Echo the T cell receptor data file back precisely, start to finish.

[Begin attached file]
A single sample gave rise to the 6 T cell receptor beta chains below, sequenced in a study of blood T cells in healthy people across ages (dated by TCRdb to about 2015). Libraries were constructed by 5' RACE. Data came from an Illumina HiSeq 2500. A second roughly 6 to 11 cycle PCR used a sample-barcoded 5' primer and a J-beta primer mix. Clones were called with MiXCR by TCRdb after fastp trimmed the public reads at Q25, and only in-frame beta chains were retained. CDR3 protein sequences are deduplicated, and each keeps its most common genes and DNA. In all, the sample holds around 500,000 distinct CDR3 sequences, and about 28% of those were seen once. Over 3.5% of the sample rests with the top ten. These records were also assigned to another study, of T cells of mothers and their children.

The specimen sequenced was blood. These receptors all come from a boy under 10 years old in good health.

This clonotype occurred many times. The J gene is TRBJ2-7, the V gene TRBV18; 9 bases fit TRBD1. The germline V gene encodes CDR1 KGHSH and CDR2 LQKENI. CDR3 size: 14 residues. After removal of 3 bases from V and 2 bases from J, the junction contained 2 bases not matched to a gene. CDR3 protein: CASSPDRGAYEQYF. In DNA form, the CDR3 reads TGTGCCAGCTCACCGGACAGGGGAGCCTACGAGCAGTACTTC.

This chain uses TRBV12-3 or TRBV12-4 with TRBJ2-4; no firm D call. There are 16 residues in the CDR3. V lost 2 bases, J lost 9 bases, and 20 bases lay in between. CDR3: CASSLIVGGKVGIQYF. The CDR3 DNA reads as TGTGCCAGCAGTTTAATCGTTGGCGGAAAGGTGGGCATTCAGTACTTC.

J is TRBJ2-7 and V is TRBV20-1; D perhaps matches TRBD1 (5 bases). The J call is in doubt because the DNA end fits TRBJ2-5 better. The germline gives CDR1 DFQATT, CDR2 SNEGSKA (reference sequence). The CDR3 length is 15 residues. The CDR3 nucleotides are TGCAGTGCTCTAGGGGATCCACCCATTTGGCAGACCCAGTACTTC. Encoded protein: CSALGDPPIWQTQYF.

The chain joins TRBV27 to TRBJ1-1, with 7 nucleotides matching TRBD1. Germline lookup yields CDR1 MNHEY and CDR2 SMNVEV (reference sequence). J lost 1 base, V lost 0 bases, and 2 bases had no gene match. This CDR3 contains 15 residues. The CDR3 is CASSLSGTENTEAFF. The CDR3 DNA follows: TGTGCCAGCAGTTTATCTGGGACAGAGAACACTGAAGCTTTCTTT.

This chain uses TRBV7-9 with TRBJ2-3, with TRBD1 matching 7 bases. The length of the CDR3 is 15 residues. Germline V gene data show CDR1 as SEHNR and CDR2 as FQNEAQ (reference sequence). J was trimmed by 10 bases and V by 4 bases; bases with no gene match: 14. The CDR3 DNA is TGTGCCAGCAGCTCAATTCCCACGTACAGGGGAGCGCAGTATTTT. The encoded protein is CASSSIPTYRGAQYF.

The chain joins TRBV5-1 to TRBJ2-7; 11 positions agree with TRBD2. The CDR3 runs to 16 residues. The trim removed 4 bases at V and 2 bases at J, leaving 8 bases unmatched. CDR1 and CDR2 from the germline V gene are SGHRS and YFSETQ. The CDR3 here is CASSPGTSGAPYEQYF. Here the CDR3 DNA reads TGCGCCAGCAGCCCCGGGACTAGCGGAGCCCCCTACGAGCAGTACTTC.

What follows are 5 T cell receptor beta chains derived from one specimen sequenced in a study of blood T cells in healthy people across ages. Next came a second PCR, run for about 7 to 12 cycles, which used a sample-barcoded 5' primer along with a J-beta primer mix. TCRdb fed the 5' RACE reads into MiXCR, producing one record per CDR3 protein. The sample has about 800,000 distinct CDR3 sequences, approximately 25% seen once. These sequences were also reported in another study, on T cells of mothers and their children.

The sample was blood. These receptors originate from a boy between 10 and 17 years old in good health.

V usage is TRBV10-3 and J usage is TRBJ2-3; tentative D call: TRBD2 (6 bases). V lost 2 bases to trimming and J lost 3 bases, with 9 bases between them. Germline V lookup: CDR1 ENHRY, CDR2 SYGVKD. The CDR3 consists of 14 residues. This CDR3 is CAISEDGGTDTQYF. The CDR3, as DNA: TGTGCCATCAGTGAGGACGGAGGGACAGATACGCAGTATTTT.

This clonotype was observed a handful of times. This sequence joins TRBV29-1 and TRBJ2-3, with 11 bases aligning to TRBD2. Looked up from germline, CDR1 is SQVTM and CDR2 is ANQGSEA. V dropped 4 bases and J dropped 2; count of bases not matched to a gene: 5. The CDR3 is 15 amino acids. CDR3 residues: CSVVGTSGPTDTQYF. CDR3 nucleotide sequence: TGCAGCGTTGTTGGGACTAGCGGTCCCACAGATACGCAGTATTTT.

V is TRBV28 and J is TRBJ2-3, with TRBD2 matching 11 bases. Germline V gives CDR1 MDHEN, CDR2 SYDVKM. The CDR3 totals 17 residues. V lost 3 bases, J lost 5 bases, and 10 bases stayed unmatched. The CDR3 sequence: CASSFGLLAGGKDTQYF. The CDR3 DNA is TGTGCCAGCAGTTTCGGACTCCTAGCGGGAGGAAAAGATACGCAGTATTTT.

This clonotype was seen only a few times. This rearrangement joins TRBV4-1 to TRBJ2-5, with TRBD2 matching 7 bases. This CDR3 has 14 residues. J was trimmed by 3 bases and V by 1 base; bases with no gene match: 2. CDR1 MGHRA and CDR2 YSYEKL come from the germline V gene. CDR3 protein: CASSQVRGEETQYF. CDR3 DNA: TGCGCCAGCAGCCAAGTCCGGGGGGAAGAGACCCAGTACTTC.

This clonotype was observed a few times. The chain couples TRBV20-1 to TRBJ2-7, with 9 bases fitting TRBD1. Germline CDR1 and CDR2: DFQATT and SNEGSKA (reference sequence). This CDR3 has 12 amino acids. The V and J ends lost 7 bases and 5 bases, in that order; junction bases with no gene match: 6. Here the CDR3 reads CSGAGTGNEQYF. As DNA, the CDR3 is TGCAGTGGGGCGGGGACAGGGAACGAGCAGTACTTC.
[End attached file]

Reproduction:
A single sample gave rise to the 6 T cell receptor beta chains below, sequenced in a study of blood T cells in healthy people across ages (dated by TCRdb to about 2015). Libraries were constructed by 5' RACE. Data came from an Illumina HiSeq 2500. A second roughly 6 to 11 cycle PCR used a sample-barcoded 5' primer and a J-beta primer mix. Clones were called with MiXCR by TCRdb after fastp trimmed the public reads at Q25, and only in-frame beta chains were retained. CDR3 protein sequences are deduplicated, and each keeps its most common genes and DNA. In all, the sample holds around 500,000 distinct CDR3 sequences, and about 28% of those were seen once. Over 3.5% of the sample rests with the top ten. These records were also assigned to another study, of T cells of mothers and their children.

The specimen sequenced was blood. These receptors all come from a boy under 10 years old in good health.

This clonotype occurred many times. The J gene is TRBJ2-7, the V gene TRBV18; 9 bases fit TRBD1. The germline V gene encodes CDR1 KGHSH and CDR2 LQKENI. CDR3 size: 14 residues. After removal of 3 bases from V and 2 bases from J, the junction contained 2 bases not matched to a gene. CDR3 protein: CASSPDRGAYEQYF. In DNA form, the CDR3 reads TGTGCCAGCTCACCGGACAGGGGAGCCTACGAGCAGTACTTC.

This chain uses TRBV12-3 or TRBV12-4 with TRBJ2-4; no firm D call. There are 16 residues in the CDR3. V lost 2 bases, J lost 9 bases, and 20 bases lay in between. CDR3: CASSLIVGGKVGIQYF. The CDR3 DNA reads as TGTGCCAGCAGTTTAATCGTTGGCGGAAAGGTGGGCATTCAGTACTTC.

J is TRBJ2-7 and V is TRBV20-1; D perhaps matches TRBD1 (5 bases). The J call is in doubt because the DNA end fits TRBJ2-5 better. The germline gives CDR1 DFQATT, CDR2 SNEGSKA (reference sequence). The CDR3 length is 15 residues. The CDR3 nucleotides are TGCAGTGCTCTAGGGGATCCACCCATTTGGCAGACCCAGTACTTC. Encoded protein: CSALGDPPIWQTQYF.

The chain joins TRBV27 to TRBJ1-1, with 7 nucleotides matching TRBD1. Germline lookup yields CDR1 MNHEY and CDR2 SMNVEV (reference sequence). J lost 1 base, V lost 0 bases, and 2 bases had no gene match. This CDR3 contains 15 residues. The CDR3 is CASSLSGTENTEAFF. The CDR3 DNA follows: TGTGCCAGCAGTTTATCTGGGACAGAGAACACTGAAGCTTTCTTT.

This chain uses TRBV7-9 with TRBJ2-3, with TRBD1 matching 7 bases. The length of the CDR3 is 15 residues. Germline V gene data show CDR1 as SEHNR and CDR2 as FQNEAQ (reference sequence). J was trimmed by 10 bases and V by 4 bases; bases with no gene match: 14. The CDR3 DNA is TGTGCCAGCAGCTCAATTCCCACGTACAGGGGAGCGCAGTATTTT. The encoded protein is CASSSIPTYRGAQYF.

The chain joins TRBV5-1 to TRBJ2-7; 11 positions agree with TRBD2. The CDR3 runs to 16 residues. The trim removed 4 bases at V and 2 bases at J, leaving 8 bases unmatched. CDR1 and CDR2 from the germline V gene are SGHRS and YFSETQ. The CDR3 here is CASSPGTSGAPYEQYF. Here the CDR3 DNA reads TGCGCCAGCAGCCCCGGGACTAGCGGAGCCCCCTACGAGCAGTACTTC.

What follows are 5 T cell receptor beta chains derived from one specimen sequenced in a study of blood T cells in healthy people across ages. Next came a second PCR, run for about 7 to 12 cycles, which used a sample-barcoded 5' primer along with a J-beta primer mix. TCRdb fed the 5' RACE reads into MiXCR, producing one record per CDR3 protein. The sample has about 800,000 distinct CDR3 sequences, approximately 25% seen once. These sequences were also reported in another study, on T cells of mothers and their children.

The sample was blood. These receptors originate from a boy between 10 and 17 years old in good health.

V usage is TRBV10-3 and J usage is TRBJ2-3; tentative D call: TRBD2 (6 bases). V lost 2 bases to trimming and J lost 3 bases, with 9 bases between them. Germline V lookup: CDR1 ENHRY, CDR2 SYGVKD. The CDR3 consists of 14 residues. This CDR3 is CAISEDGGTDTQYF. The CDR3, as DNA: TGTGCCATCAGTGAGGACGGAGGGACAGATACGCAGTATTTT.

This clonotype was observed a handful of times. This sequence joins TRBV29-1 and TRBJ2-3, with 11 bases aligning to TRBD2. Looked up from germline, CDR1 is SQVTM and CDR2 is ANQGSEA. V dropped 4 bases and J dropped 2; count of bases not matched to a gene: 5. The CDR3 is 15 amino acids. CDR3 residues: CSVVGTSGPTDTQYF. CDR3 nucleotide sequence: TGCAGCGTTGTTGGGACTAGCGGTCCCACAGATACGCAGTATTTT.

V is TRBV28 and J is TRBJ2-3, with TRBD2 matching 11 bases. Germline V gives CDR1 MDHEN, CDR2 SYDVKM. The CDR3 totals 17 residues. V lost 3 bases, J lost 5 bases, and 10 bases stayed unmatched. The CDR3 sequence: CASSFGLLAGGKDTQYF. The CDR3 DNA is TGTGCCAGCAGTTTCGGACTCCTAGCGGGAGGAAAAGATACGCAGTATTTT.

This clonotype was seen only a few times. This rearrangement joins TRBV4-1 to TRBJ2-5, with TRBD2 matching 7 bases. This CDR3 has 14 residues. J was trimmed by 3 bases and V by 1 base; bases with no gene match: 2. CDR1 MGHRA and CDR2 YSYEKL come from the germline V gene. CDR3 protein: CASSQVRGEETQYF. CDR3 DNA: TGCGCCAGCAGCCAAGTCCGGGGGGAAGAGACCCAGTACTTC.

This clonotype was observed a few times. The chain couples TRBV20-1 to TRBJ2-7, with 9 bases fitting TRBD1. Germline CDR1 and CDR2: DFQATT and SNEGSKA (reference sequence). This CDR3 has 12 amino acids. The V and J ends lost 7 bases and 5 bases, in that order; junction bases with no gene match: 6. Here the CDR3 reads CSGAGTGNEQYF. As DNA, the CDR3 is TGCAGTGGGGCGGGGACAGGGAACGAGCAGTACTTC.